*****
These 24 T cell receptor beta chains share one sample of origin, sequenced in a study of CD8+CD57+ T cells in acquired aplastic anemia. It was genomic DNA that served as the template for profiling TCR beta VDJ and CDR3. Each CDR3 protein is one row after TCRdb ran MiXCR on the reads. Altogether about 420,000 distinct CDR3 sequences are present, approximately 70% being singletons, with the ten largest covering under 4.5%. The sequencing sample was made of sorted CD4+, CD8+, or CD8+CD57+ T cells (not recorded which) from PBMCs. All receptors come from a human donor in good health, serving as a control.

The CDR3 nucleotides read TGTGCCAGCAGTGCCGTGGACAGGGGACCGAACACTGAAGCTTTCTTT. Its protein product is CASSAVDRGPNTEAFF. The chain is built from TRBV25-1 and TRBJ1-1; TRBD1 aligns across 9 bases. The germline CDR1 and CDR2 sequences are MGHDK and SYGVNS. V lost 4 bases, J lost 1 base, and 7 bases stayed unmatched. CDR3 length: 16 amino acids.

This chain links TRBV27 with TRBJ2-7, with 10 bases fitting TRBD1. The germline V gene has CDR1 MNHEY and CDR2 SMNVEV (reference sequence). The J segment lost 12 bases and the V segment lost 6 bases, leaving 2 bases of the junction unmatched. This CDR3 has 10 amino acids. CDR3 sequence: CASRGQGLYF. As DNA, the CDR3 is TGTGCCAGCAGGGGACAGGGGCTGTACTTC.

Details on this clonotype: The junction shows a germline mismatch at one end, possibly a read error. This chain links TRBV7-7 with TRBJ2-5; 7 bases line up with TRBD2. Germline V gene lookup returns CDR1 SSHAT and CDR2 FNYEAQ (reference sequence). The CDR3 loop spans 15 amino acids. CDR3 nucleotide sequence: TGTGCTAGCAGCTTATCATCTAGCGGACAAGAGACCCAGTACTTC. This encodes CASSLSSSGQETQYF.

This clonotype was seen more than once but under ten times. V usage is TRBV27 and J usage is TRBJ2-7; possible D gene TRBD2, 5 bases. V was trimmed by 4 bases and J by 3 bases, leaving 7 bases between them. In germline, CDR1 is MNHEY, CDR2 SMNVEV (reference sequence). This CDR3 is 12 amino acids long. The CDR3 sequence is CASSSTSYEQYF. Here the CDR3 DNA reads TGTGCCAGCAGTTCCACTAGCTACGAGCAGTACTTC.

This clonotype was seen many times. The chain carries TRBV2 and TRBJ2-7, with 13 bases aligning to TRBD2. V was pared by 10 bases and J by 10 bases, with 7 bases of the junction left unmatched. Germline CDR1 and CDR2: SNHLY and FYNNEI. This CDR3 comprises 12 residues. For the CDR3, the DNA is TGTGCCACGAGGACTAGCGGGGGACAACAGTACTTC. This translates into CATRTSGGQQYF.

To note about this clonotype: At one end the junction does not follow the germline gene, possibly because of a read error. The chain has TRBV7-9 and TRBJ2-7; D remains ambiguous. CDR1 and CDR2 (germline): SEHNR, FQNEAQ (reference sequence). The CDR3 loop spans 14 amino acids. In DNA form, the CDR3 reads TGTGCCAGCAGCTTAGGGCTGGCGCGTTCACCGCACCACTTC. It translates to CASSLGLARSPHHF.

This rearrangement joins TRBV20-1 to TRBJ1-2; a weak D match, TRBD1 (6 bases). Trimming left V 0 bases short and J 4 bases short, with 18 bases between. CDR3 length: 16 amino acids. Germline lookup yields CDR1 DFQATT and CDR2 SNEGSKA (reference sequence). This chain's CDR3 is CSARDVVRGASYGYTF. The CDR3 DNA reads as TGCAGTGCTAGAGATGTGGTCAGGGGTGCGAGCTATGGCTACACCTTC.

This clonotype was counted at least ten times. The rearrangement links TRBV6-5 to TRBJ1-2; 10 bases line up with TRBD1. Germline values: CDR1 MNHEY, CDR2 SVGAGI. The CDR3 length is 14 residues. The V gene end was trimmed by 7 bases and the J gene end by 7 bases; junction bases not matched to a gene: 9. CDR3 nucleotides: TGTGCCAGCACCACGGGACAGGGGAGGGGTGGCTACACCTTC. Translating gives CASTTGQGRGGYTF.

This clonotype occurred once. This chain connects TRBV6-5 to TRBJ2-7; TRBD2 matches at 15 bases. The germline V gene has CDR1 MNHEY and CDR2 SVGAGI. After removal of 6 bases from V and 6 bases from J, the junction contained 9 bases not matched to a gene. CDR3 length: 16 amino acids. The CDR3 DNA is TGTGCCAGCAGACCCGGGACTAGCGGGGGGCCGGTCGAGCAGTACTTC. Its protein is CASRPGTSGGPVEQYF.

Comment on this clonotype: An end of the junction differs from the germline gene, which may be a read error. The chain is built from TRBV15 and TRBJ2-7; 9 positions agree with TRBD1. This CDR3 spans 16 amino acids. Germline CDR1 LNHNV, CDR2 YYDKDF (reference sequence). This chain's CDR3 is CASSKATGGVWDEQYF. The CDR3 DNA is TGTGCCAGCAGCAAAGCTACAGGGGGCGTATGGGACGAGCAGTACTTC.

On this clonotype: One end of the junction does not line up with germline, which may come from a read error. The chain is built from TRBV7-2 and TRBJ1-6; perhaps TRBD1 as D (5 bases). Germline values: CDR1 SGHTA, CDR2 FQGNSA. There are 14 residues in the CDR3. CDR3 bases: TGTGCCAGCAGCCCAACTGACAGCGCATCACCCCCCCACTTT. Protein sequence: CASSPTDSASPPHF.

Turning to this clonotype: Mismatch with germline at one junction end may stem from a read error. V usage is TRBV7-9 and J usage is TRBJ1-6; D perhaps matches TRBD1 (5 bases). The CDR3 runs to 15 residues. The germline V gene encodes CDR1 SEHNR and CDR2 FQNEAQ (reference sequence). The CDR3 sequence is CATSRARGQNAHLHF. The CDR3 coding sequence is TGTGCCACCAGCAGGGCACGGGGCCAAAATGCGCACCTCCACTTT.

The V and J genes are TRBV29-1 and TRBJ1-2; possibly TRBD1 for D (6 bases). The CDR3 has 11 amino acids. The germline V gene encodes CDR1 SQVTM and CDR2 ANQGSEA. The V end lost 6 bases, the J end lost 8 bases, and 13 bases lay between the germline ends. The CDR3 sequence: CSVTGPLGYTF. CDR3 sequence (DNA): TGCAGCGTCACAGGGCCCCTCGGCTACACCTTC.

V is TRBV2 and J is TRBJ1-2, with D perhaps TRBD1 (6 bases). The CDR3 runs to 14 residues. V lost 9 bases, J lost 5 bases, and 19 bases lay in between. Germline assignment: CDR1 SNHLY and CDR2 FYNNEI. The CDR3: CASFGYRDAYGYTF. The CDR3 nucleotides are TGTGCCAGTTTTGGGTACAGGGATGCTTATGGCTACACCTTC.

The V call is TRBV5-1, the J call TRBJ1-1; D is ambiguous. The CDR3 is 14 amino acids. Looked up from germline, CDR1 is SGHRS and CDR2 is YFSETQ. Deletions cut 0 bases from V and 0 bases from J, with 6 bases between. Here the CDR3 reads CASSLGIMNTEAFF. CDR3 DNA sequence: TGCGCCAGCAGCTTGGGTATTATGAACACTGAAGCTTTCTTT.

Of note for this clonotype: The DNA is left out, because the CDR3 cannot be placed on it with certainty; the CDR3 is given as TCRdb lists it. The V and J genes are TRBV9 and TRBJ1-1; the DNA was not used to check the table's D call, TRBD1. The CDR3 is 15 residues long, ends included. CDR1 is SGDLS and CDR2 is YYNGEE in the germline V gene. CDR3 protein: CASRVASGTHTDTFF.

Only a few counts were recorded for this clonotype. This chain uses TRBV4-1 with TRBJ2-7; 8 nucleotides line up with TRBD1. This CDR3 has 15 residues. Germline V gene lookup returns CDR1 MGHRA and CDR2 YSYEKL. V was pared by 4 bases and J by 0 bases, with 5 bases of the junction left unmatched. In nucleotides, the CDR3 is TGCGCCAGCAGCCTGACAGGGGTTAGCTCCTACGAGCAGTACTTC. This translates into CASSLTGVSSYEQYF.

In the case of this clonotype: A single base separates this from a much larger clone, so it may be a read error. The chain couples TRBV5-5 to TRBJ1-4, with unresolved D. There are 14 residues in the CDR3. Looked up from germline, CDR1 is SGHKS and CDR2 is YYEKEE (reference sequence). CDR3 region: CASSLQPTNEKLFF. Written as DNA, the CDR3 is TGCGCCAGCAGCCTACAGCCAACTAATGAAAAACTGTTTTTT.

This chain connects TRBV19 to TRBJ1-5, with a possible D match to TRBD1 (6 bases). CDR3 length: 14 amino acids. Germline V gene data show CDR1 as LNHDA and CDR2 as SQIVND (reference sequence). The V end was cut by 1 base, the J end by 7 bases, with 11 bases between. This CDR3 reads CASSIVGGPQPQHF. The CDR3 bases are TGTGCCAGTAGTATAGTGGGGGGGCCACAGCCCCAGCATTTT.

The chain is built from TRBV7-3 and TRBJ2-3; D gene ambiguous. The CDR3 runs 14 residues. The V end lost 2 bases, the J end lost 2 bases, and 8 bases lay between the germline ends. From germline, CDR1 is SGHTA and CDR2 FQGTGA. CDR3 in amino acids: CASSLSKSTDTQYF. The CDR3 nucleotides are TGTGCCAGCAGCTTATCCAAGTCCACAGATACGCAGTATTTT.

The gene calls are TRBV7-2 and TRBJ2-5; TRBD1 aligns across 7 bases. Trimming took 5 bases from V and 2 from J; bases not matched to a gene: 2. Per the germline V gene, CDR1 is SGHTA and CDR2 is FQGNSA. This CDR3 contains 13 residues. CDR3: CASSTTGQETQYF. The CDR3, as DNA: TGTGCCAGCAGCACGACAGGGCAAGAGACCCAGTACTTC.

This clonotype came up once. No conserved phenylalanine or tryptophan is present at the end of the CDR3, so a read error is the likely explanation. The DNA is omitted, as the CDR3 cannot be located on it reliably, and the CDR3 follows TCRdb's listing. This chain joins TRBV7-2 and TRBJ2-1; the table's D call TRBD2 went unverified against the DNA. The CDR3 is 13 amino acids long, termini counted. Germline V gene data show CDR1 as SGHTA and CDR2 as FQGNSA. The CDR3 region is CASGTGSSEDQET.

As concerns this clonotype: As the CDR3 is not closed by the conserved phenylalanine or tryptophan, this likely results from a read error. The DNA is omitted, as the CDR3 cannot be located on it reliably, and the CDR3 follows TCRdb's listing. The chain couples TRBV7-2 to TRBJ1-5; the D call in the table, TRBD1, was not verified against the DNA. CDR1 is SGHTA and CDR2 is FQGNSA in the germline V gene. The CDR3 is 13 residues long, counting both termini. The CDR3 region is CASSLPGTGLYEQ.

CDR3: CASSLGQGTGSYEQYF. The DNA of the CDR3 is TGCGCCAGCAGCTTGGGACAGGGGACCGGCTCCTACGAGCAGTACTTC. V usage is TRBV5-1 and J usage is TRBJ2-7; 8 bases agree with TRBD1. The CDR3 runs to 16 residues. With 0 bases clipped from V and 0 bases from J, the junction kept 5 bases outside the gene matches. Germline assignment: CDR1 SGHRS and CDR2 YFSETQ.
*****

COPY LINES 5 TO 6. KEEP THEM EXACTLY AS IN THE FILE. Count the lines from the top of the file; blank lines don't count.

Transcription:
This clonotype was seen more than once but under ten times. V usage is TRBV27 and J usage is TRBJ2-7; possible D gene TRBD2, 5 bases. V was trimmed by 4 bases and J by 3 bases, leaving 7 bases between them. In germline, CDR1 is MNHEY, CDR2 SMNVEV (reference sequence). This CDR3 is 12 amino acids long. The CDR3 sequence is CASSSTSYEQYF. Here the CDR3 DNA reads TGTGCCAGCAGTTCCACTAGCTACGAGCAGTACTTC.

This clonotype was seen many times. The chain carries TRBV2 and TRBJ2-7, with 13 bases aligning to TRBD2. V was pared by 10 bases and J by 10 bases, with 7 bases of the junction left unmatched. Germline CDR1 and CDR2: SNHLY and FYNNEI. This CDR3 comprises 12 residues. For the CDR3, the DNA is TGTGCCACGAGGACTAGCGGGGGACAACAGTACTTC. This translates into CATRTSGGQQYF.